Of course, now that mine are older, it has come back to bite me on the behind. They don’t want to learn what the teacher’s manual tells them it’s time to learn. They want to do what they want to do, which means I don’t have a teacher’s manual to follow anymore. I really miss being able to lean on that!

So, right now we do more of an eclectic, unit-based, notebooking, approach. We are not completely child/delight-led because I still have “control” of what I think they need to learn at this stage – but their input heavily ways in. For example – we know they have to do science. They tell me a list of ideas they are interested in, and I go looking for materials on those topics. And then we start doing them one at a time. (We only did 3 topics last year for science.) I am guessing as they get older and older, they will take more and more independence in this as well.

After that, HSLDA should be your first stop for the legal mumbo-jumbo to review the laws and reporting you need to do. But mainly you need to think about your kids learning styles and yours, and how exactly do you WANT to teach.  But, no matter where you live, it can be done. I currently live in one of the most regulated states in the US, and it is still very doable here.

Here are a few websites that have some good steps:

Homeschool Mom – Getting Started Homeschooling

Successful Homeschooling

Confessions of a Homeschooler

Ooops! Forgot to Announce HEAV 2016 Pass Winner!


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My sincere apologies, guys, I completely forgot that I hadn’t announced the winner to my 2016 HEAV Pass Giveaway!

Congratulations to Karen Phillips! Your family is going to HEAV this year for free!

Congats to Rafflecopter Giveaway Winner!

HEAV- Home Educators Association of Virginia – website

“I am excited to be a blogger for HEAV this year. In exchange for sharing my honest opinion about this convention, I was provided with a family registration at no charge.”

My Biggest Question about the HEAV Convention!


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Flyer2016-Front-1000x412This is a repost with minor changes from previous years!

If you’re a newbie to the HEAV Convention, there was one question I had my first time that I just couldn’t find the answer!

My biggest question:

Dress Code!

I will admit, for my very first homeschool convention, this was a big concern for me! I hadn’t been around a lot of homeschoolers before. Were they are all going to be in long skirts and the ever-so-stereotypical prairie style?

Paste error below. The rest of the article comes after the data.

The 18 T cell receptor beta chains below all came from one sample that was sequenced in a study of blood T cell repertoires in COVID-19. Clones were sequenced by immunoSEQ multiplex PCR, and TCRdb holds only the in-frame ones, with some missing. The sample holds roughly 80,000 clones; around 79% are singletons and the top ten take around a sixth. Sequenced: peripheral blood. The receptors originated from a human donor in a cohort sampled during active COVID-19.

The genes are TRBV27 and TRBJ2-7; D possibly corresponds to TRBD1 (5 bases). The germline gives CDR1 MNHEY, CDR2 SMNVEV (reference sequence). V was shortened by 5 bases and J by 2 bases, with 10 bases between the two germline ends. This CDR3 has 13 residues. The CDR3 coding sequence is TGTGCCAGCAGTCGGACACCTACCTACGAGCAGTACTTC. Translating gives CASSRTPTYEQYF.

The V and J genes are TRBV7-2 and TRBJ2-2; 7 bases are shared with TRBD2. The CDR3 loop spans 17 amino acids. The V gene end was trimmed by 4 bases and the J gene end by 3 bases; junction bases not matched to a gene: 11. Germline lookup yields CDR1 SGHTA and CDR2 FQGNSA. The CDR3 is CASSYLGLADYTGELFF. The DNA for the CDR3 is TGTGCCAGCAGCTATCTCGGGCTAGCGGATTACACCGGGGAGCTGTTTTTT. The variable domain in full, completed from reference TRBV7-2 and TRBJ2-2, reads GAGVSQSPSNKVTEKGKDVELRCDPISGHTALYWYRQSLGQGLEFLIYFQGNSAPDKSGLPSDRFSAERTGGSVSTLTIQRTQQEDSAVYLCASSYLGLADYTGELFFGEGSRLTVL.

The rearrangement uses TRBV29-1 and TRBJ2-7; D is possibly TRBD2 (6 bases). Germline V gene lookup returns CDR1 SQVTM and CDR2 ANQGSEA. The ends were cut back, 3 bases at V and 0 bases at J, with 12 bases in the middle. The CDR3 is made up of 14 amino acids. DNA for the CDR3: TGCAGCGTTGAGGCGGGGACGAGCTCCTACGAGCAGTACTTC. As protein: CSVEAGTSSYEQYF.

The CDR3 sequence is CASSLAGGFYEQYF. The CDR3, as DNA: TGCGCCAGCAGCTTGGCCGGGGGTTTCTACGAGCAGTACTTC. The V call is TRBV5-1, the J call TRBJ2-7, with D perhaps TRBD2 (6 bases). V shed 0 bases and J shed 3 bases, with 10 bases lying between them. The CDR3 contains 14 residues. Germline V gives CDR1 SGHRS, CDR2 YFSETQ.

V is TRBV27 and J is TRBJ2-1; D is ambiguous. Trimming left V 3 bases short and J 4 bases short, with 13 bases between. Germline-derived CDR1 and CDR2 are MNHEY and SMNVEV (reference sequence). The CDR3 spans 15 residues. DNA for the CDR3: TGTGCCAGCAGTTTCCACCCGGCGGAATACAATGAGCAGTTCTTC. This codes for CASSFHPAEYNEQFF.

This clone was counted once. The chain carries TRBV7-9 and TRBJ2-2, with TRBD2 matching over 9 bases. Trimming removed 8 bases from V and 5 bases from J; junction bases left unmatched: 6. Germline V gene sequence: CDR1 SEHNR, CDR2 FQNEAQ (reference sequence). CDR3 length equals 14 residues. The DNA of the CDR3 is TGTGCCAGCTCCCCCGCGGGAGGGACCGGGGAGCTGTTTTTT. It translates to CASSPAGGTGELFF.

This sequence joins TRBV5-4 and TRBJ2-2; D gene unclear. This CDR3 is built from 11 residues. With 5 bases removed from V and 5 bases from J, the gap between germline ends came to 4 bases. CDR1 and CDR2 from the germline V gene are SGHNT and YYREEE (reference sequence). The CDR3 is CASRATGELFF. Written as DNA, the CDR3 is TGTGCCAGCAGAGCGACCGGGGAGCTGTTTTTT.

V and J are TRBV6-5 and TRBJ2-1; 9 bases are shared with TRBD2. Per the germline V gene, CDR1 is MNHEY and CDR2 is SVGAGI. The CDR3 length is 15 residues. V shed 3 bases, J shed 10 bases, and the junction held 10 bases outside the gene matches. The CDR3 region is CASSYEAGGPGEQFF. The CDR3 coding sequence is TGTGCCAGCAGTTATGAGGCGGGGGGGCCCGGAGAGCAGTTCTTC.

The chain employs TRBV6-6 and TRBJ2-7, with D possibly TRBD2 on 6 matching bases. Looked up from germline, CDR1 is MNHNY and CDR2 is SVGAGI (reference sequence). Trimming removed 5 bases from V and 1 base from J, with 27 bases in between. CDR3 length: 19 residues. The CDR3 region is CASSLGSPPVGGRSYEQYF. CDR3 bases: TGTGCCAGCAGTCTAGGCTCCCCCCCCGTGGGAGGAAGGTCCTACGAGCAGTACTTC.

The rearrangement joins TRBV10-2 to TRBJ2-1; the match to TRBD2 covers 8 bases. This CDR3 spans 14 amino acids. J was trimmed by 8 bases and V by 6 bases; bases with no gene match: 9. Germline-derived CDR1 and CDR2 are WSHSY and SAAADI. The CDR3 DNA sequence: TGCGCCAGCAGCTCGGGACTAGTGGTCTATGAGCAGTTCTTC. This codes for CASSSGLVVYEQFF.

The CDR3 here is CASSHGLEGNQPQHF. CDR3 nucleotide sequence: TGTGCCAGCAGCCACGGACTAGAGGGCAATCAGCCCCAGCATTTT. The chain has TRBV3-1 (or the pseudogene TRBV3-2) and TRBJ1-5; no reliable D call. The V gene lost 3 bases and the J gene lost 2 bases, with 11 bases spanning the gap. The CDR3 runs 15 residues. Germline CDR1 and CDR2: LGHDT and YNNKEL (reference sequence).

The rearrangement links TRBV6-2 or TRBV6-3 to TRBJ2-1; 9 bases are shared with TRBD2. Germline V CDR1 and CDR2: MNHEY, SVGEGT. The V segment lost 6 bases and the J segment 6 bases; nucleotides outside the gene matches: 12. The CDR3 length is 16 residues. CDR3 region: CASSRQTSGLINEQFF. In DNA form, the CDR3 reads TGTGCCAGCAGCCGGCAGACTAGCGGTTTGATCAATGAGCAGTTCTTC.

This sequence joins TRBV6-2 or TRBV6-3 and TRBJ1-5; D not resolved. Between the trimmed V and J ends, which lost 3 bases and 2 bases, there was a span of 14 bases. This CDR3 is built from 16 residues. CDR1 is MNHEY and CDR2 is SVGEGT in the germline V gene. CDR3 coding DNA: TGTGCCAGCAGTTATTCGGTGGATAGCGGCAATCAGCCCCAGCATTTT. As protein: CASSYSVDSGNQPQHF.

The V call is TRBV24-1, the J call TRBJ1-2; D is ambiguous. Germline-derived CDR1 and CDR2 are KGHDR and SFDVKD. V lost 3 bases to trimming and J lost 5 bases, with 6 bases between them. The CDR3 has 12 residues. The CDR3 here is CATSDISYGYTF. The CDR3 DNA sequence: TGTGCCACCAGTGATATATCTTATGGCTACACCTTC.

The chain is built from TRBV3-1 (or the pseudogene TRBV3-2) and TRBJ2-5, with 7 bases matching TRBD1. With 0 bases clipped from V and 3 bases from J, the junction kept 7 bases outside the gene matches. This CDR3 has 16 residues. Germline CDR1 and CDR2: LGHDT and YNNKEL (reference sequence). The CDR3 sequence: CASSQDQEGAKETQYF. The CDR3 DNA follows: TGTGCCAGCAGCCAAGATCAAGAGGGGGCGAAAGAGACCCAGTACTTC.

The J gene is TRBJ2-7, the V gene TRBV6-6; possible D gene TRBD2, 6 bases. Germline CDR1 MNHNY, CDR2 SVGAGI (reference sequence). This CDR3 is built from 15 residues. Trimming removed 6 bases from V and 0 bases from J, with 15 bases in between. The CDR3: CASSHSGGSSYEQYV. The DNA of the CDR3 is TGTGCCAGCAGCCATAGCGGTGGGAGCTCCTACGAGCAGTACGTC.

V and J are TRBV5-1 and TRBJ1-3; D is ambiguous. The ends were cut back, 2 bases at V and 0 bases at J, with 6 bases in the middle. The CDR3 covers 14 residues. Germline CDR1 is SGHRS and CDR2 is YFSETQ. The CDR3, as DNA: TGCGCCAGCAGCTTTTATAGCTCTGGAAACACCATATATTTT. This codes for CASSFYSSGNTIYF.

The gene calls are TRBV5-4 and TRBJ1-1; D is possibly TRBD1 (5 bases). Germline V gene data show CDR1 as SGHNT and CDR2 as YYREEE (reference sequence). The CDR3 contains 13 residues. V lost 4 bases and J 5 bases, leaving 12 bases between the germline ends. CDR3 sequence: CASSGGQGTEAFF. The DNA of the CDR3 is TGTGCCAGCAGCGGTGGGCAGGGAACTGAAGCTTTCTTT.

I even chose our clothes with this in mind, and was SOOOO relieved to realize we fit right in!

Yes, there is the “skirt” crowd. Yes, there is the “skirt to the ground” and even the “prairie print dress” crowd. My girls were fascinated by some of the Mennonite attendees which sparked some interesting conversations about “head coverings.”

Yet, to balance all that out, there was the contingent from what I lovingly refer to as the “granola” homeschooling crowd. You know, with the teenager with purple hair and black leather boots and the funky clothes!

And no one batted an eye.

That very first day, I was sitting in the hall in line (can’t remember what for now) and just breathed a huge sigh of relief. I look absolutely normal! I fit right in! I don’t stick out – in fact, with my jean skirt and blouse, I was smack-dab in the middle of the dress code continuum.

And I can’t begin to tell you how good that felt. After homeschooling for only a year with very little “community,” it just felt sooo good to fit right in.

That all being said, I’ll give ya’ll some advice for you newbie attendees:

a) WEAR COMFORTABLE SHOES! Really. The miles you will walk that weekend will astound you. No one cares if your shoes match or are cute. And after a few hours, neither will you. So, for goodness sakes, be comfortable!

b) APPRECIATE CONVICTIONS OF OTHERS. Obviously what I learned last year was there was not an official dress code for HEAV. But, it would probably be polite to at least take others’ concerns about modesty into consideration when packing! I didn’t go out and purchase a new wardrobe, but I did pick clothes that were on the more modest (not that my clothes are all that revealing, in any case). My skirt came to my knee for instance. My shirt didn’t show a lot of cleavage. My girls didn’t wear spaghetti strap sundresses.  Again, this is not to impose any rules on you, but to just consider others’ beliefs. That’s all.

And for some reason, I feel the need to say we don’t go around wearing super-revealing clothes the other 362 days a year. After re-reading this, I’m not so sure that comes across that well!

c) SWEATER. You might appreciate a sweater in some of those seminars and halls. One you can easily take on and off as the situation warrants, and balls up and be stuffed in your purse easily. But I’m a bit of a cold-nature person anyway!

 “I am excited to be a blogger for HEAV this year. In exchange for sharing my honest opinion about this convention, I was provided with a family registration at no charge.”